Who played at the first ever rock festival?
7 June 2022, 18:52
Was it the Isle Of Wight? Glastonbury? Or even Woodstock? Step forward the Fantasy Fair And Magic Mountain Music Festival!
Chances are you've never known a world without rock festivals. They first came to prominence in the late 1960s, and they've now become a firm fixture on the musical calendar. Despite the COVID-19 pandemic scuppering plans in 2020, it's looking hopeful that 2021 will see the return of the festival.
But whose idea was it in the first place to gather people together in the open air to listen to live music? Which was the first modern rock festival to take place?
The precursor to the rock festival was the jazz festival, the biggest of which was the Newport Jazz Festival, which first took place in Rhode Island, USA in 1954. In fact Reading Festival had its roots in the National Jazz Festival, which first took place in Richmond-upon-Thames in August 1961 and cited Newport as its inspiration. By 1971, rock music had taken over and the event had moved to Richfield Avenue, where it remains to this day.
In January 1966, there was something called the "Trips Festival" in San Francisco, which was part of the notorious "Acid Tests", in which musical performances and light shows all aided the consumption of the then drug of choice, LSD. But while the Trips Festival lasted three days and saw The Grateful Dead, Jefferson Airplane and other bands from San Fransisco's counterculture play, it took place in the middle of winter and indoors.
The modern festival era is generally thought to have been kicked off by the Monterey Pop Festival in California in June 1967. Landmark sets by The Who and The Jimi Hendrix Experience were filmed for a documentary that took the concept of the rock festival around the world.
However, Monterey wasn't the first.
The first modern rock festival as we know it was the KFRC Fantasy Fair And Magic Mountain Music Festival, which took place at the Cushing Memorial Ampitheatre in Marin County, California on 10 and 11 June 1967, pipping Monterey to the post by an entire week. The show was originally set for the previous weekend, but bad weather had put a stop to that.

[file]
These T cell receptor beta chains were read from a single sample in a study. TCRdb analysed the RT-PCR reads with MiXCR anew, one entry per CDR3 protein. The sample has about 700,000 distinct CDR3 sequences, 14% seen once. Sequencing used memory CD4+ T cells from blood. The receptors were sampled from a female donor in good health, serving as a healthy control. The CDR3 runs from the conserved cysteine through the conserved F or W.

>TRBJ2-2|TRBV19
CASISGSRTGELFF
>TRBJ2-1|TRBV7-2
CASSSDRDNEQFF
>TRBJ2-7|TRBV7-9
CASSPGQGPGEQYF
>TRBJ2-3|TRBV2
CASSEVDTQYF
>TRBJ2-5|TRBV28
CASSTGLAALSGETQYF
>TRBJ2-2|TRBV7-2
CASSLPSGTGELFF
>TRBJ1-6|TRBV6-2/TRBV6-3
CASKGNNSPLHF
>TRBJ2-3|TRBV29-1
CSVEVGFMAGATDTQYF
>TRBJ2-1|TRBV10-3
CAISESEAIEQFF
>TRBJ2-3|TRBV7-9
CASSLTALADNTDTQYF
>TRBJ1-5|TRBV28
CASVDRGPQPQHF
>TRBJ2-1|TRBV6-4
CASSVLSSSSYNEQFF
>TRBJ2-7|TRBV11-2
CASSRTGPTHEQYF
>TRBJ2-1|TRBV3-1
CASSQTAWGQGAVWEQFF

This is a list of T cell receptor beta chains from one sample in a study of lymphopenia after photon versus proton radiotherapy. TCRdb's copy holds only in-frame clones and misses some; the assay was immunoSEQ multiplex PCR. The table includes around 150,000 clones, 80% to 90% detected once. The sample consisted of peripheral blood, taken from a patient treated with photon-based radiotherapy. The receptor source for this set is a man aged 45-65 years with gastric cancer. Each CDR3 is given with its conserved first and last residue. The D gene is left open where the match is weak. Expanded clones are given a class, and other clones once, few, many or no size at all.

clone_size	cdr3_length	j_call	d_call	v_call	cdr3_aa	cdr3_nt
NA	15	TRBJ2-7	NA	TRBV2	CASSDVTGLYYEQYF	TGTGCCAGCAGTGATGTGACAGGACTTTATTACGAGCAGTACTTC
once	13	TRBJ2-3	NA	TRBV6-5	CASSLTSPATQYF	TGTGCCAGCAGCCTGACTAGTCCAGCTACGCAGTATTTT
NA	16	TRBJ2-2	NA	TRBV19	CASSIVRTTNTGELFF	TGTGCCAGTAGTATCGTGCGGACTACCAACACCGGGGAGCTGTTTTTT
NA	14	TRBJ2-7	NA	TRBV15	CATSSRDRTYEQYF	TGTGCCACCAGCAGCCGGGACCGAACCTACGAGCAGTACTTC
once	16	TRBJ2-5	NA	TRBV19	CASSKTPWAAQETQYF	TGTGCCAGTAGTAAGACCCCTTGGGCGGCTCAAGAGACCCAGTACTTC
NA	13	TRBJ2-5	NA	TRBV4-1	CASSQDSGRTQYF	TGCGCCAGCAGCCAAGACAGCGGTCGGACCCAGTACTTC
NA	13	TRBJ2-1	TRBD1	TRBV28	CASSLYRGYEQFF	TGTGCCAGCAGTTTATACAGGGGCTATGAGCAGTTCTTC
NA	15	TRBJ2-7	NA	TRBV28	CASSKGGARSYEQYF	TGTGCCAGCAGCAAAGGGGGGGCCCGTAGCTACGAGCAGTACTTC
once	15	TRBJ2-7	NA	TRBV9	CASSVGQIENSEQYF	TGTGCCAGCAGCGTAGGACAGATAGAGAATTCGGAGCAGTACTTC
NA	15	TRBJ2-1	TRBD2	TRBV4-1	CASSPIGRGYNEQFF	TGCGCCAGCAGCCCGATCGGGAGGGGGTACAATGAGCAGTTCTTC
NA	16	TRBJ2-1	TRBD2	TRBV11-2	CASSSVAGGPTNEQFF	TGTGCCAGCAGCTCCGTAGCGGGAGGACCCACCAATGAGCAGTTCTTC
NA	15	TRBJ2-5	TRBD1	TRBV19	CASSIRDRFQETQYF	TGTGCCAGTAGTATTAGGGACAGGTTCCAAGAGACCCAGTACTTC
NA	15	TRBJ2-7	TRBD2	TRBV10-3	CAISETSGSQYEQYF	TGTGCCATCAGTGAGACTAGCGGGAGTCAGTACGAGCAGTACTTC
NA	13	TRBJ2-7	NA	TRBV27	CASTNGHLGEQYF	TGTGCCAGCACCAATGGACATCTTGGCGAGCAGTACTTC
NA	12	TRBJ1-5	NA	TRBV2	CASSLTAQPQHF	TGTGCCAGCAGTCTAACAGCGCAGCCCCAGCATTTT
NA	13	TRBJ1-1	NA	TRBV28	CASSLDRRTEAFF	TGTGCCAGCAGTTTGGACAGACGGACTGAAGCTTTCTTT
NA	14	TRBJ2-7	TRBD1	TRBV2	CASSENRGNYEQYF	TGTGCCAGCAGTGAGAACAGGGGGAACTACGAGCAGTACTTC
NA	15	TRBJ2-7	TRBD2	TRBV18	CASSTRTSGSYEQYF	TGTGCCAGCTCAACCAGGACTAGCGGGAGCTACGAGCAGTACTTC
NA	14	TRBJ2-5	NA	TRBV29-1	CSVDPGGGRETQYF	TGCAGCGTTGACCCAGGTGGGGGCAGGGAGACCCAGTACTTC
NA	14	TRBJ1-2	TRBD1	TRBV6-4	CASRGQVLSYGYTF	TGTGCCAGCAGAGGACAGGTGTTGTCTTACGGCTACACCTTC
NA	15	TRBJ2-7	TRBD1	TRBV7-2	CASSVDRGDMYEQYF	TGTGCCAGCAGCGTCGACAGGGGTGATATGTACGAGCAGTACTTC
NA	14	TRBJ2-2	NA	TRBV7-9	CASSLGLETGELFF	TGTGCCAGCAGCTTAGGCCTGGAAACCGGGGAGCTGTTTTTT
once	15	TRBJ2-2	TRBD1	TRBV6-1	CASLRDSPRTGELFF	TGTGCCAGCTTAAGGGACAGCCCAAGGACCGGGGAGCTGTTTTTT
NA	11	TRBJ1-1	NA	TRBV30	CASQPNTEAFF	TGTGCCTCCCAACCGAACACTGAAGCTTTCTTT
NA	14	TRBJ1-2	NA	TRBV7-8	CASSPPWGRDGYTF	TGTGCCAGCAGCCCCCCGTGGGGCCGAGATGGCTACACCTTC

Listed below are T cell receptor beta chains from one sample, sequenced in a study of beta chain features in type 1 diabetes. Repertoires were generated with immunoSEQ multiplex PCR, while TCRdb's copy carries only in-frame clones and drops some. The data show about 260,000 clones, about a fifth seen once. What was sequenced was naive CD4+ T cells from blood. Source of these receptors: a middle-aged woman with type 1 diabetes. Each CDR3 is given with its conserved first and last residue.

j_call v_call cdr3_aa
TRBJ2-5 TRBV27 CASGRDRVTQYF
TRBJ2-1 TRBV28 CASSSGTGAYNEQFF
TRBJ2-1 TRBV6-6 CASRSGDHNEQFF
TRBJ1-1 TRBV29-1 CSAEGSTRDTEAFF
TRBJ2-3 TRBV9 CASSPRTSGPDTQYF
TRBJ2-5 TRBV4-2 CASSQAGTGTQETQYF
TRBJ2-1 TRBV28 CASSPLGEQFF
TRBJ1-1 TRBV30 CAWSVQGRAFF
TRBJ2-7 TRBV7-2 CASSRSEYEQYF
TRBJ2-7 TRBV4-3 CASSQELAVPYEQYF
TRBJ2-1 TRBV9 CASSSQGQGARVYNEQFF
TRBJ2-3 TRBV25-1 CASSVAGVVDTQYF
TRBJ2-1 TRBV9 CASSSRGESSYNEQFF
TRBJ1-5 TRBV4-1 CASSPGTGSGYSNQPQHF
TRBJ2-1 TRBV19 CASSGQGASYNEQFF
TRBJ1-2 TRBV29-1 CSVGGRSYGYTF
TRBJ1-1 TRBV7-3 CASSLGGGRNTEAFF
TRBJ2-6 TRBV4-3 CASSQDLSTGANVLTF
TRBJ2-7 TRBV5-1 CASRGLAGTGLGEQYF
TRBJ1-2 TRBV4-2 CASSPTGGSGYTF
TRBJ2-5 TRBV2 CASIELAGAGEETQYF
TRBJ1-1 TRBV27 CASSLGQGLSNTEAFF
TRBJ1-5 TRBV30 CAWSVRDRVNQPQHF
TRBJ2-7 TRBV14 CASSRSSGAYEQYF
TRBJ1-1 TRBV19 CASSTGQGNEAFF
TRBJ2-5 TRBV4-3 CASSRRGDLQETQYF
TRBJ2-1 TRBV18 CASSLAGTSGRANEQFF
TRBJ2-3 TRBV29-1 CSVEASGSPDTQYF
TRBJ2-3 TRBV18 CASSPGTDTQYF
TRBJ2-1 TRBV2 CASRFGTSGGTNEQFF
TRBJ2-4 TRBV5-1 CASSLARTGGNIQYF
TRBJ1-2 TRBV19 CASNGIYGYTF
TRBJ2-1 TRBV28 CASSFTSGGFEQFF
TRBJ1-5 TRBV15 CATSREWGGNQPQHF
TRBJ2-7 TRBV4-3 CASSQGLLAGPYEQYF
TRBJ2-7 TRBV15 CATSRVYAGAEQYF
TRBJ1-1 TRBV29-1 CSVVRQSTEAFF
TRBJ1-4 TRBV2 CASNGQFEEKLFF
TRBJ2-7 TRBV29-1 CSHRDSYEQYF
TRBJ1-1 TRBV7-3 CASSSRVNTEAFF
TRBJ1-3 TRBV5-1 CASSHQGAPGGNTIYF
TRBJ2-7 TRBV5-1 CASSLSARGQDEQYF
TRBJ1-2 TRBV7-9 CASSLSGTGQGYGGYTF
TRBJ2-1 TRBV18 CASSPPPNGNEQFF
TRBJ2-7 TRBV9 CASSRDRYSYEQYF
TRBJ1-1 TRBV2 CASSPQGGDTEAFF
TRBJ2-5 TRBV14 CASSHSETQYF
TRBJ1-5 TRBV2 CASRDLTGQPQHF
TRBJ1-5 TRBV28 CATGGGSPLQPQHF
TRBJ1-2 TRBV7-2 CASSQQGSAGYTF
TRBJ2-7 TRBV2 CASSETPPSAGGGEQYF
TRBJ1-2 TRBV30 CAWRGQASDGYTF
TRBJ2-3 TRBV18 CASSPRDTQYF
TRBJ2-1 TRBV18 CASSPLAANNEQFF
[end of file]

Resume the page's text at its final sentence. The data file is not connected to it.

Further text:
KRFC was a local radio station that sponsored the gathering and the setting was a stone amphitheatre situated on the side of Mount Tamalpais, which could host 4,000 people. However, according to different reports, anything between 15,000 and 40,000 people actually showed up for the festival.
But who played this landmark event? For the $2 entrance fee (proceeds went to a nearby child centre), you could see some of the key artists in what became known as the "counter-culture".
On Saturday 10 June 1967, you could have seen blues rockers Canned Heat, soul singer Dionne Warwick and The Charlatans - but not the Tim Burgess lot as Tim was only born a couple of weeks earlier. This Charlatans was a Californian act who were the reason Burgess and co had to call themselves "The Charlatans UK" in the States.
Also playing in the coveted 2pm spot were the hot new band The Doors, whose latest single Light My Fire was on its way up the US charts (it would eventually make No 1 in July).
Sunday 11 June's bill featured The Byrds (fresh off the back of their fourth album Younger Than Yesterday), local lads The Sons Of Champlin, the ubiquitous Jefferson Airplane (who apparently played Sunday morning AND Sunday afternoon) and the legendary Captain Beefheart.
The festival rounded off at 5pm with a half hour set by Tim Buckley (father of Jeff) and a closing appearance from The Steve Miller Band.
According to the "Marin History" blog, visitors to the festival were greeted by a "giant Buddha balloon". The experience of attending the festival itself was described in vivid detail:
"When you arrive at the Fantasy Fair, you will immediately surrounded by colour and motion, the good vibrations of thousands of people flowing with the natural beauty of Mt. Tamalpais.
"The major happening is you, your feeling of good will, and your knowledge that the Fair and the Mountain are a part of you, therefore yours to enjoy.""
Also at the festival site was something called the "Geodesic Dome Light Chamber", which was an 8-minute trippy light show. There was also a giant slide, tree swings and a "valley of dancing". Sounds just like Glastonbury in the 21st Century, doesn't it?
And to prove that some things never change, the San Francisco Chronicle noted in its review of the festival that Monday: "The weekend crowd was remarkably well-behaved and about the only real beef the kids had was the long — two hours and more — wait for the 'Trans-Love' buses that carried them up and down the mountain."